This organization invested in a better, more visual way to share their story, and it made a difference!

What would your organization be able to do with a 20% increase in funding?

Want some more to read on this subject, here is a great article from NGO Storytelling: Why Your Nonprofit Should Care About Visual Storytelling.

"The Paper" Article by Brea Persing

ON THE JOB  — Brea Persing, Goshen, stands on the sand dunes of Morocco zooming in on a string of camels in the distance. Persing is a photographer who partners with nonprofit organizations and social entrepreneurs to raise awareness for their cause. She also works with businesses in the travel and hospitality industry and teams up with individuals who want a vacation photographer. (Photo Provided)

ON THE JOB — Brea Persing, Goshen, stands on the sand dunes of Morocco zooming in on a string of camels in the distance. Persing is a photographer who partners with nonprofit organizations and social entrepreneurs to raise awareness for their cause. She also works with businesses in the travel and hospitality industry and teams up with individuals who want a vacation photographer. (Photo Provided)

Article originally published on February 20, 2019 by “The-Papers” of Milford, Indiana and written by Laurie Lechlitner.

Photographer tells people's stories around the globe

    “I love observing other cultures,” stated Brea Persing, Goshen. “I enjoy sharing people’s stories across the globe. And I want to continue to use my photography skills to raise awareness . . . to make a difference around the world.”

    Persing has been a photography buff since she was a child. “I started taking photos on my parents’ film camera. My first digital camera was a little Canon PowerShot. I’ve always tried to capture the beauty around me. I love taking candid shots of people. I enjoy capturing colors and textures like old, rustic barns. And I really like taking closeups and showing the uniqueness I see everywhere.”

    Living overseas for the past 6 ½ years, Persing was a photojournalist and graphic designer. “I worked for a nonprofit organization for ten years and really enjoyed it.” She’s lived in Italy, Spain and West Asia.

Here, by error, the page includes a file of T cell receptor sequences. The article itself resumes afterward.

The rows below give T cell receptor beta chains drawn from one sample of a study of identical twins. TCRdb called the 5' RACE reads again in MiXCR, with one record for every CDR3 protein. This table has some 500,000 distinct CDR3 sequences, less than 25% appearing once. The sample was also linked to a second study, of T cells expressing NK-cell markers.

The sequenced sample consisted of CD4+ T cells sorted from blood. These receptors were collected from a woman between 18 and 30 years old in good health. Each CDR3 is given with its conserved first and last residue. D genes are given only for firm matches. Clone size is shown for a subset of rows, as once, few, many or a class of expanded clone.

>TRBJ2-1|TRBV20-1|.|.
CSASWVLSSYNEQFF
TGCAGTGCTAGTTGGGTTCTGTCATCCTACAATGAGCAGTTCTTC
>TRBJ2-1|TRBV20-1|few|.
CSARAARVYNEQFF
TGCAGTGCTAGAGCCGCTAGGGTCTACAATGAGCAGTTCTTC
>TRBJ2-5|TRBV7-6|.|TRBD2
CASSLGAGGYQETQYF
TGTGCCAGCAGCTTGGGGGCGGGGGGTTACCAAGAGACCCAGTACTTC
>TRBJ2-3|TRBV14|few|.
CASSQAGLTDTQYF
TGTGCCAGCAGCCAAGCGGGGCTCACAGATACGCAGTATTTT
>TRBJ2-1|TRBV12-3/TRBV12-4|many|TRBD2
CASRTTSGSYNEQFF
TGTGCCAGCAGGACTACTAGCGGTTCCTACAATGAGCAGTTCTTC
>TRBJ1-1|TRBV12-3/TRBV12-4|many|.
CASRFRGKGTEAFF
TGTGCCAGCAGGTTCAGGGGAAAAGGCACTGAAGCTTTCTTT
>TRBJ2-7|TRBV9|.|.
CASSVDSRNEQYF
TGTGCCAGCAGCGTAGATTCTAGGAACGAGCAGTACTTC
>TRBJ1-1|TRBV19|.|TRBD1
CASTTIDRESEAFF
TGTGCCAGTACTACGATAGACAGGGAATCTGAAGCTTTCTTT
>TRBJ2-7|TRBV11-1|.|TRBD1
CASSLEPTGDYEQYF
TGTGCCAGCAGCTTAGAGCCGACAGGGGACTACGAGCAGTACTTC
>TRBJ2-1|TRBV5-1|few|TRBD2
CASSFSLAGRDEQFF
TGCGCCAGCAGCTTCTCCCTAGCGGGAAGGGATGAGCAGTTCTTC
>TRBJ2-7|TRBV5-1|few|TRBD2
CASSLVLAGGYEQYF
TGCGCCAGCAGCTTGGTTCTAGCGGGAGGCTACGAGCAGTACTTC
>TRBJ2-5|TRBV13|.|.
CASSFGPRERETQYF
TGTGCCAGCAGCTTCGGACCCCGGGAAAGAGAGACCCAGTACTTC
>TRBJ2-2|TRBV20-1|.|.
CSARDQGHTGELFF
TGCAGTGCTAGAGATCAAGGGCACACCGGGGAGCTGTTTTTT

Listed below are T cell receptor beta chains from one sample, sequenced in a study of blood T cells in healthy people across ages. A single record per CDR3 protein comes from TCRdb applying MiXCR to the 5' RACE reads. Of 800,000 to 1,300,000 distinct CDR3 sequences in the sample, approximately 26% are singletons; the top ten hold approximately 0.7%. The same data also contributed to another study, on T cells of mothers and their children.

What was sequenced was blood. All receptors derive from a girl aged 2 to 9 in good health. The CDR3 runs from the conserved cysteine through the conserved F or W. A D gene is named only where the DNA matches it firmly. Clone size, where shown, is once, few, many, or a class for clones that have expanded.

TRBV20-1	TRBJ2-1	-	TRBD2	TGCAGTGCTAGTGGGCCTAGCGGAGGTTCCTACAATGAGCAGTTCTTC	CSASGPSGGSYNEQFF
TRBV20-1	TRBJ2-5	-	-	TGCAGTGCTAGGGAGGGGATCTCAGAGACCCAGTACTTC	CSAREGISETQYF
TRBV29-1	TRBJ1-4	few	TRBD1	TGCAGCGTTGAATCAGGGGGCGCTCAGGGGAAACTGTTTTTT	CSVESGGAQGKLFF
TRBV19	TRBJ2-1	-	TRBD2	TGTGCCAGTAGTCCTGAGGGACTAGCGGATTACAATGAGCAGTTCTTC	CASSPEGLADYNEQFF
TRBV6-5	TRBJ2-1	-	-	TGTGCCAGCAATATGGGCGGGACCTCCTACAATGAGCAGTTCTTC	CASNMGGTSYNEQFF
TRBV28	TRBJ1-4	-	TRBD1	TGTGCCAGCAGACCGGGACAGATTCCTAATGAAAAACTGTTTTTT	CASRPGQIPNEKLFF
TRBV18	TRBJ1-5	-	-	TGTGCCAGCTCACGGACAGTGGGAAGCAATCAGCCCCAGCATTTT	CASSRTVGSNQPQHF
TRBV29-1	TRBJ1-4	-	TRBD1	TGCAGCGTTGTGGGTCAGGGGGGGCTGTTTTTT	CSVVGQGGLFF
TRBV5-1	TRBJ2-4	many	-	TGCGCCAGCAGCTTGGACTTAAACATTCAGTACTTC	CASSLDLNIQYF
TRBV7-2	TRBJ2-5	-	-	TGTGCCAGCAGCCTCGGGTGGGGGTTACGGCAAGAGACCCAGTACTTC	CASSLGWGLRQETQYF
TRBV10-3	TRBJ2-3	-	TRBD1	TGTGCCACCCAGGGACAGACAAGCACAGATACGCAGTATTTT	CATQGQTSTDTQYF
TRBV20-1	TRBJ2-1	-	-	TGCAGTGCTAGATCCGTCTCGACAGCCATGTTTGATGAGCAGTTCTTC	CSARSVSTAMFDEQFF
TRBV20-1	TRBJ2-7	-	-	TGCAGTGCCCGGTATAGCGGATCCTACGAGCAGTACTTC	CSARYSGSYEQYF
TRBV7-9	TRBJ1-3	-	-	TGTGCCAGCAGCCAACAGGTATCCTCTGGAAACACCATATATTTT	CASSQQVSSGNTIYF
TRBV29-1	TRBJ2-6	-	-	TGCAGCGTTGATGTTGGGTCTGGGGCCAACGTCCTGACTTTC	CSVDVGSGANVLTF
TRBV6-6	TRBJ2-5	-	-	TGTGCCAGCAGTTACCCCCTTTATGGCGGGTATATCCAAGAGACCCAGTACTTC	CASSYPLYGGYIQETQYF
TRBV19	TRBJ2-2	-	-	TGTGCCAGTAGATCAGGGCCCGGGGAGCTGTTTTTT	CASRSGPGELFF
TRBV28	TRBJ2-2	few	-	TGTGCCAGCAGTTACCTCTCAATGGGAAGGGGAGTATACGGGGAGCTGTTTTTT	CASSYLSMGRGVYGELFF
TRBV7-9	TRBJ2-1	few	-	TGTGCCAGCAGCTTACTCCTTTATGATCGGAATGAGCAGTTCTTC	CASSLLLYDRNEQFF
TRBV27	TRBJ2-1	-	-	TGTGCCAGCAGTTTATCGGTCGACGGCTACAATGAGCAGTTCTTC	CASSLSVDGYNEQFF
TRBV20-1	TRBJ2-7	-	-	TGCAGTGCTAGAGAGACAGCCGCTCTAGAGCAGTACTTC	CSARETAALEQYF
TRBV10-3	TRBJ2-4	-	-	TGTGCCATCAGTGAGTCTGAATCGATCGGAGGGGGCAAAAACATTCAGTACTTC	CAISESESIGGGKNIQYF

Whether she’s photographing a line of camels traveling through the sand dunes in Morocco or shooting in the city of Taipei, Taiwan, she wants to tell a story. “Actually, photographing people in Morocco was probably my most challenging assignment. Many people do not like to have their picture taken. I learned early that a photographer traveling in another country needs to understand and respect the culture and the wishes of the locals. Sometimes, just simply asking the person if you can photograph them, while smiling, is all that is needed. But if they say no, you need to respect their decision.”

    Her favorite residence was Verona, Italy. “I lived close to the downtown area. The city was very beautiful. I frequented the city shops and made very good friends there.”

    Another place she loved was Spain. “In the town of Málaga, I had a great view of the mountains right outside my window. I enjoyed walking around downtown, hanging out with friends at the port and buying fresh meat, fish and produce at the most amazing food market in town.”

    Now that Persing is back in Goshen, she longs to continue to travel with her camera. Though she no longer works for one nonprofit exclusively, her focus hasn’t changed much, “I partner with nonprofit organizations and social entrepreneurs worldwide to help them share their stories and raise awareness for their cause.”

    She doesn’t just stick with travel photography for nonprofits though. She also works with for-profit businesses in the travel and hospitality industry. And even more fun, she is a personal vacation photographer. “It’s a photographer that goes on vacation with you and your loved ones so you can enjoy all of the moments and memories you’re making without having to worry about capturing them yourself, or editing any of the photos afterwards!”

    With a smile, she remarked, “I see myself as adventurous and a risk taker. Traveling around the world, especially to a few places I’ve been, is not for the faint of heart. But I wouldn’t have it any other way.”

    Besides photographing her parents’ dogs, her hobbies include rock climbing, hiking, scuba diving and eating tacos. “I love trying new things and seeing new places.” While relaxing, she enjoys watching movies, playing cards, and hanging out with friends.

    “Every person and place has a story. And I enjoy capturing them.” Check out her Instagram: @photos.by.brea and website: www.breapersing.com.


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REVISION TO ORIGINAL POST: This was not a part of the original article, but I was so excited to see the article in print, I thought I would add the photo of me with the ink on paper here! :)